Travel by taxi is common in Morocco. There are two sorts: the petit taxi is used only within the area of any one town, or city and the grand taxi can be used for trips between towns, and for larger groups of people. You will find prices for petit taxi journeys are reasonable and it's Moroccan law that taxis in town should have a metre. However, you will find that they are not always switched on. If this is the case, you should insist that the driver starts the metre when you get in. The other option is to agree the fare before getting in, but this will undoubtedly be more expensive. An average petit taxi ride within a Moroccan city should cost about 80p to £1. Grands taxis are shared long-distance taxis, usually for long-distance journeys. They generally have a fixed rate fare for a specific route, along which the driver will stop and pick up passengers rather like a bus. You usually will find grands taxis near the main bus stops. If you want to travel in a grand taxi alone, it is always a good idea to negotiate the price with the driver. The fare will be based on distance travelled and on whether you are returning. If you are sharing the grand taxi with others, the driver may try to cheat you if you look like a tourist, by charging you a higher fare. In this case, notice how much the locals are paying for the same journey. Grands taxis are usually old Mercedes, which you will find are shared between up to 6 passengers. The front seat is normally occupied by women (Moroccan women are not allowed to be in contact with men and rarely take rear seats). It is not uncommon to pay for 2 seats that remain unoccupied to travel with more space and comfort inside. You can also hire a grand taxi for about twice the price of two petites taxis for shorter journeys. This is useful if you are travelling in a group of four or more. You may also find that some taxi drivers will not start the journey until the taxi is full. You can sometimes also hire a grand taxi, for example in Marrakesh, for a whole day for a relatively reasonable sum. This would allow you to to explore outlying districts, such as the the Ourika valley. Moroccan taxi owners often compete with each other to add extras, such as sunshades. As a general rule, a clean vehicle and smart driver is usually a good sign of a well maintained vehicle. Some examples of locally agreed council grand taxi fares from Casablanca Mohamed V Airport various destinations are: Casablanca city centre: £18, Rabat El Jadida £51, Beni Malal £71, Marrakesh/Meknes/Safi £79 and Fez £10.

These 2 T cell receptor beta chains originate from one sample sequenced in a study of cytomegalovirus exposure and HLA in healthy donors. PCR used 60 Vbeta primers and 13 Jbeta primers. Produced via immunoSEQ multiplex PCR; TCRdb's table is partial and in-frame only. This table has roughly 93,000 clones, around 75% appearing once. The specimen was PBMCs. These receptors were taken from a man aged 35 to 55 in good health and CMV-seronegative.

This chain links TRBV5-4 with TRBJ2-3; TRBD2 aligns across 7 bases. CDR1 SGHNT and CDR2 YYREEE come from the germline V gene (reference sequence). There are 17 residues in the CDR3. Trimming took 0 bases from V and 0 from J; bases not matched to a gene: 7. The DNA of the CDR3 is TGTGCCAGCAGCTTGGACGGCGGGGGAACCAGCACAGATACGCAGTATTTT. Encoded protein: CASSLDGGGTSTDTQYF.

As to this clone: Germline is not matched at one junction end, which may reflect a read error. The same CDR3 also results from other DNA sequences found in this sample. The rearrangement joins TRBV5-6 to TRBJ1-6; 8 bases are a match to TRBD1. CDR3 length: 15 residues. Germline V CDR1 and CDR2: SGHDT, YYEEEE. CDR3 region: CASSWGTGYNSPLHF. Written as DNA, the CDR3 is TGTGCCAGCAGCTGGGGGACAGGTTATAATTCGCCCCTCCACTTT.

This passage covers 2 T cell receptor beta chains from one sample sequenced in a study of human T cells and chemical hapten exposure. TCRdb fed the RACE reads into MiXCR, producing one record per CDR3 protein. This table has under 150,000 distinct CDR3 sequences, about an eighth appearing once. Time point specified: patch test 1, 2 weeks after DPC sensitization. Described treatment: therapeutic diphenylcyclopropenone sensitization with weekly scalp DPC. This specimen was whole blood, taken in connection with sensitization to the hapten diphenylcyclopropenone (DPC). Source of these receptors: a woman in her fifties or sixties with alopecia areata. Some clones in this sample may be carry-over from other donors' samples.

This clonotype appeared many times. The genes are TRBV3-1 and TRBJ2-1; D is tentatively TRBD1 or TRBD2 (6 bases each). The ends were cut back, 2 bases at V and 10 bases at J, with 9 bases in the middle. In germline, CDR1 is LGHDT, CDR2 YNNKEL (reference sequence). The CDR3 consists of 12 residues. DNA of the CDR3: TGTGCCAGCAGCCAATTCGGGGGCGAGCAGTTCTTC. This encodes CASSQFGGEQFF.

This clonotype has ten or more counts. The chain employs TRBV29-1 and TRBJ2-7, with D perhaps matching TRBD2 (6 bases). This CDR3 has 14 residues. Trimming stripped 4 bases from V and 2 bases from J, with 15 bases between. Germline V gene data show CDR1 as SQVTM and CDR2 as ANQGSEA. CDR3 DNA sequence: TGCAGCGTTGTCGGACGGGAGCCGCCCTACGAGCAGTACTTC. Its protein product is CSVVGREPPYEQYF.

Cycling in Morocco
Even though Morocco has 16,000 miles of paved roads. road conditions are not ideal for cycling. There are no special road rules pertaining to cyclists and they are not given much consideration by Moroccan drivers and you should be to be wary of them wherever you meet them on the road. To Moroccans, especially in congested areas, sharing the road with cyclists is a totally alien concept. In addition, the distances are between Moroccan cities are large and, as a cyclist, you will need to carry all of your supplies with you, including any spare parts you may need, food and plenty of drinking water. However, you are allowed to take cycles both on buses and trains. Having said all this, Morocco does offer a wide range of challenging and not so challenging cycle routes, the best of which are away from the regions with the heaviest traffic. One such route would be over about four weeks, cycling in a loop from Casablanca through Meknes, Midelt, Er-Rachidia, Ouarzazate, Marrakesh, Safi and returning to Casablanca. If you decide to go on a guided cycling holiday in Morocco, for example through the Atlas mountains, a typical 8 day cycling holiday would cost from £1089, including accommodation and meals.
Water Transport in Morocco
There are very few opportunities for water travel in Morocco. The country's extremely dry and arid climate means that rivers are often dry for much of the year, making them unnavigable.
Train Travel in Morocco
Although Morocco's rail network is not extensive it is relatively cheap, efficient, clean, reliable and punctual. There are two lines that carry passengers: the line from Tangier in the north down to Marrakesh, and the line from Oujda in the northeast, also to Marrakesh, joining with the Tangier line at Sidi Kacem. There are three daily departures from Tangier, bound for either Oujda or Marrakesh, although all of them can be used to reach either destination as there are corresponding trains in Sidi Kachem using the opposite branch of the train coming from Tangier. The night trains between Tangier and Marrakesh have couchettes, which you can rent for about £8 in addition to the fare. Apart from anything else, travel by train is a wonderful way of meeting Moroccan people, who are extremely friendly and sociable. The Moroccan train network is operated by Office National des Chemins de Fer (ONCF), which, in addition to single journey tickets, issues several types of train passes, making rail travel even cheaper. Some examples of typical 2nd-class train fares are: Casablanca to Marrakesh about £6, a journey of three hours, Rabat to Fèz about £5.50 a journey of 3½ hours and Tangier to Marrakesh about £14 a journey of 9½ hours.